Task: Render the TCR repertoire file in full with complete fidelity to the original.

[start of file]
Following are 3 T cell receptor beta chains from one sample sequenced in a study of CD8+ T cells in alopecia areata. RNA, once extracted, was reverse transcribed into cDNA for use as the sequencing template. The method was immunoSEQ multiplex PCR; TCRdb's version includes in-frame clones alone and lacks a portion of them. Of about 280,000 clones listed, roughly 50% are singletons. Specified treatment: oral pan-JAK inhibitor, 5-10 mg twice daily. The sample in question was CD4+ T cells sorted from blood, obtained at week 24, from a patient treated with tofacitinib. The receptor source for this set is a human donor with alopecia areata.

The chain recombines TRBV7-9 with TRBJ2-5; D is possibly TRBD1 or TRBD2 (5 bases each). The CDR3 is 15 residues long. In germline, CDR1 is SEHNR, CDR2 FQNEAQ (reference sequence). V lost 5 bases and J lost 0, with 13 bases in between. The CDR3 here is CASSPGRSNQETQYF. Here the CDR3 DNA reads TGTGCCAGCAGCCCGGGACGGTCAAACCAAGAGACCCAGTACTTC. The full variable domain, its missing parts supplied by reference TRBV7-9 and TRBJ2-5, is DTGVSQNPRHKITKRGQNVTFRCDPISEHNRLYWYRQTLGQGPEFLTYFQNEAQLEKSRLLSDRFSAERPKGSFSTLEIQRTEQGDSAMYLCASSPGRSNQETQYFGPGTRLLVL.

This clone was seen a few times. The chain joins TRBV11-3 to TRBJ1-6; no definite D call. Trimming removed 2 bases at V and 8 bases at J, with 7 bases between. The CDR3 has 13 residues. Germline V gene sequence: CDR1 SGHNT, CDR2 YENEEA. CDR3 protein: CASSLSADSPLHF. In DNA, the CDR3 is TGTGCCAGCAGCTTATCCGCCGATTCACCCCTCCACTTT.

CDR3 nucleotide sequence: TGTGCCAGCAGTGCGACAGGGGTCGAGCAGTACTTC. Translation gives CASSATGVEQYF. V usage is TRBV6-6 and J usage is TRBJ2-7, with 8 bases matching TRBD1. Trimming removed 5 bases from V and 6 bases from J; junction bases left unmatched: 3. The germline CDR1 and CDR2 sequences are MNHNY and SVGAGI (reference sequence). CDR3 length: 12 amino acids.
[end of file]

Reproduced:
Following are 3 T cell receptor beta chains from one sample sequenced in a study of CD8+ T cells in alopecia areata. RNA, once extracted, was reverse transcribed into cDNA for use as the sequencing template. The method was immunoSEQ multiplex PCR; TCRdb's version includes in-frame clones alone and lacks a portion of them. Of about 280,000 clones listed, roughly 50% are singletons. Specified treatment: oral pan-JAK inhibitor, 5-10 mg twice daily. The sample in question was CD4+ T cells sorted from blood, obtained at week 24, from a patient treated with tofacitinib. The receptor source for this set is a human donor with alopecia areata.

The chain recombines TRBV7-9 with TRBJ2-5; D is possibly TRBD1 or TRBD2 (5 bases each). The CDR3 is 15 residues long. In germline, CDR1 is SEHNR, CDR2 FQNEAQ (reference sequence). V lost 5 bases and J lost 0, with 13 bases in between. The CDR3 here is CASSPGRSNQETQYF. Here the CDR3 DNA reads TGTGCCAGCAGCCCGGGACGGTCAAACCAAGAGACCCAGTACTTC. The full variable domain, its missing parts supplied by reference TRBV7-9 and TRBJ2-5, is DTGVSQNPRHKITKRGQNVTFRCDPISEHNRLYWYRQTLGQGPEFLTYFQNEAQLEKSRLLSDRFSAERPKGSFSTLEIQRTEQGDSAMYLCASSPGRSNQETQYFGPGTRLLVL.

This clone was seen a few times. The chain joins TRBV11-3 to TRBJ1-6; no definite D call. Trimming removed 2 bases at V and 8 bases at J, with 7 bases between. The CDR3 has 13 residues. Germline V gene sequence: CDR1 SGHNT, CDR2 YENEEA. CDR3 protein: CASSLSADSPLHF. In DNA, the CDR3 is TGTGCCAGCAGCTTATCCGCCGATTCACCCCTCCACTTT.

CDR3 nucleotide sequence: TGTGCCAGCAGTGCGACAGGGGTCGAGCAGTACTTC. Translation gives CASSATGVEQYF. V usage is TRBV6-6 and J usage is TRBJ2-7, with 8 bases matching TRBD1. Trimming removed 5 bases from V and 6 bases from J; junction bases left unmatched: 3. The germline CDR1 and CDR2 sequences are MNHNY and SVGAGI (reference sequence). CDR3 length: 12 amino acids.